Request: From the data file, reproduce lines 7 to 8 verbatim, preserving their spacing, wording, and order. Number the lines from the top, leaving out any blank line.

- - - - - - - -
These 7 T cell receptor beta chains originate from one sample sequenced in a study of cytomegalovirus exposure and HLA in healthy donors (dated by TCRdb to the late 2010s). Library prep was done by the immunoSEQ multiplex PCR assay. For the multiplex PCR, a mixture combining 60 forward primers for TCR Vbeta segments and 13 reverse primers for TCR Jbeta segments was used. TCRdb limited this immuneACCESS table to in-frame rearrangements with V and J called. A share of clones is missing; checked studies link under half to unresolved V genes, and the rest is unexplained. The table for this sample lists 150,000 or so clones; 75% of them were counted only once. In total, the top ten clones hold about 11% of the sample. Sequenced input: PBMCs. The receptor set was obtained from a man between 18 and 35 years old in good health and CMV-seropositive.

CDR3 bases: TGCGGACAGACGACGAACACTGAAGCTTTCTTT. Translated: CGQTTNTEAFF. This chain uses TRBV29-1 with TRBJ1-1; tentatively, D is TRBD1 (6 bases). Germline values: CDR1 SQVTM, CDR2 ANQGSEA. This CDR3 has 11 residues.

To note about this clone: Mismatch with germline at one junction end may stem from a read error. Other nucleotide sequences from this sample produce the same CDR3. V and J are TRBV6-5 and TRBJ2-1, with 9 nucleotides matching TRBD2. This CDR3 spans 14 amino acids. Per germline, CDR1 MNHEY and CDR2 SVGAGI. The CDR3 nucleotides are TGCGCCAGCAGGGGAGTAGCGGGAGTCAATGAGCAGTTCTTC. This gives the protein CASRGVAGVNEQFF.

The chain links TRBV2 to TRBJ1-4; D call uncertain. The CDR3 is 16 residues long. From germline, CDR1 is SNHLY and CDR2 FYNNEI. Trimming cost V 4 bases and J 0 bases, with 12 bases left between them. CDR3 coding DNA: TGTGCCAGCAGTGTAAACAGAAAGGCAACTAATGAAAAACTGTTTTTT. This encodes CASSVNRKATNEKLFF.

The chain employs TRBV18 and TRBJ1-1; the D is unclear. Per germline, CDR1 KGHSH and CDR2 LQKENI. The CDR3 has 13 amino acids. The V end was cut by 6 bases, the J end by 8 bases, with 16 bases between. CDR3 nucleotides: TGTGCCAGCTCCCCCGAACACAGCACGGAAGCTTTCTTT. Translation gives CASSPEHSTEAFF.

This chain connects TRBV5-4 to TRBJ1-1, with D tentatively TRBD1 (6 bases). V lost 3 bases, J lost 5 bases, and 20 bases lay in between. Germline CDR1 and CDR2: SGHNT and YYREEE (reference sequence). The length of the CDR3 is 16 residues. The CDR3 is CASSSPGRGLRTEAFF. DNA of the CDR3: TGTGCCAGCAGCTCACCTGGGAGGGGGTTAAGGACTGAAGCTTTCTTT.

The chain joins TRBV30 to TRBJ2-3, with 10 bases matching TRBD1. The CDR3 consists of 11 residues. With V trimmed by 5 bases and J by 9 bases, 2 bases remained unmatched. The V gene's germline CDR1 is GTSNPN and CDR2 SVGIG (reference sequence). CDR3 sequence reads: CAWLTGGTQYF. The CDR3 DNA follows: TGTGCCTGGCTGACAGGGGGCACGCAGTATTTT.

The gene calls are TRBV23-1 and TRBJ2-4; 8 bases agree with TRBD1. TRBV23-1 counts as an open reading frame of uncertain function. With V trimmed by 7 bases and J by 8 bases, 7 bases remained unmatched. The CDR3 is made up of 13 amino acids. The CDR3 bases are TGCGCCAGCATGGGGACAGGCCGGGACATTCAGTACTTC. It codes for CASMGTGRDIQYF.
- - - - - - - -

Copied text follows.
The chain joins TRBV30 to TRBJ2-3, with 10 bases matching TRBD1. The CDR3 consists of 11 residues. With V trimmed by 5 bases and J by 9 bases, 2 bases remained unmatched. The V gene's germline CDR1 is GTSNPN and CDR2 SVGIG (reference sequence). CDR3 sequence reads: CAWLTGGTQYF. The CDR3 DNA follows: TGTGCCTGGCTGACAGGGGGCACGCAGTATTTT.

The gene calls are TRBV23-1 and TRBJ2-4; 8 bases agree with TRBD1. TRBV23-1 counts as an open reading frame of uncertain function. With V trimmed by 7 bases and J by 8 bases, 7 bases remained unmatched. The CDR3 is made up of 13 amino acids. The CDR3 bases are TGCGCCAGCATGGGGACAGGCCGGGACATTCAGTACTTC. It codes for CASMGTGRDIQYF.